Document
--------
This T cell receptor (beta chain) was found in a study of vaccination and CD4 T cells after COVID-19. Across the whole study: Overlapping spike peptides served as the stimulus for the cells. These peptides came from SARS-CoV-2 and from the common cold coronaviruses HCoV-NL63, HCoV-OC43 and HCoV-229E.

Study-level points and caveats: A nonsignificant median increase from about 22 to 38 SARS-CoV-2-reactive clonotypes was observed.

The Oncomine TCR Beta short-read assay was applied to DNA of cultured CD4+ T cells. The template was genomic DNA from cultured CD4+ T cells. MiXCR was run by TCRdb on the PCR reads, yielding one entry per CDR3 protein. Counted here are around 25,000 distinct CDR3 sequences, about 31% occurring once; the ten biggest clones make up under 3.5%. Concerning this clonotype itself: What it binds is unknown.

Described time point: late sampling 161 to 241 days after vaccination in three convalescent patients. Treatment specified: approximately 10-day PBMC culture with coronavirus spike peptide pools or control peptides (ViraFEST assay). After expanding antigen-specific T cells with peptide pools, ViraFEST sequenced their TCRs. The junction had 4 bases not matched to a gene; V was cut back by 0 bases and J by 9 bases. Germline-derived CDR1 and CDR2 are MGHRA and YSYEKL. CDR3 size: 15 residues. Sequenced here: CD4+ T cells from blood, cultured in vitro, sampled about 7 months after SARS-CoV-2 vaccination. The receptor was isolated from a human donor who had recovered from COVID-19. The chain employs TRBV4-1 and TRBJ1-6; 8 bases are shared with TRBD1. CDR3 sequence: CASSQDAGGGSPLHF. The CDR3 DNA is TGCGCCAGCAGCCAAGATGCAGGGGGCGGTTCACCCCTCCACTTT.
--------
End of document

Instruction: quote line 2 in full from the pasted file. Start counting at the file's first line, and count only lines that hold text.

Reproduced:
Study-level points and caveats: A nonsignificant median increase from about 22 to 38 SARS-CoV-2-reactive clonotypes was observed.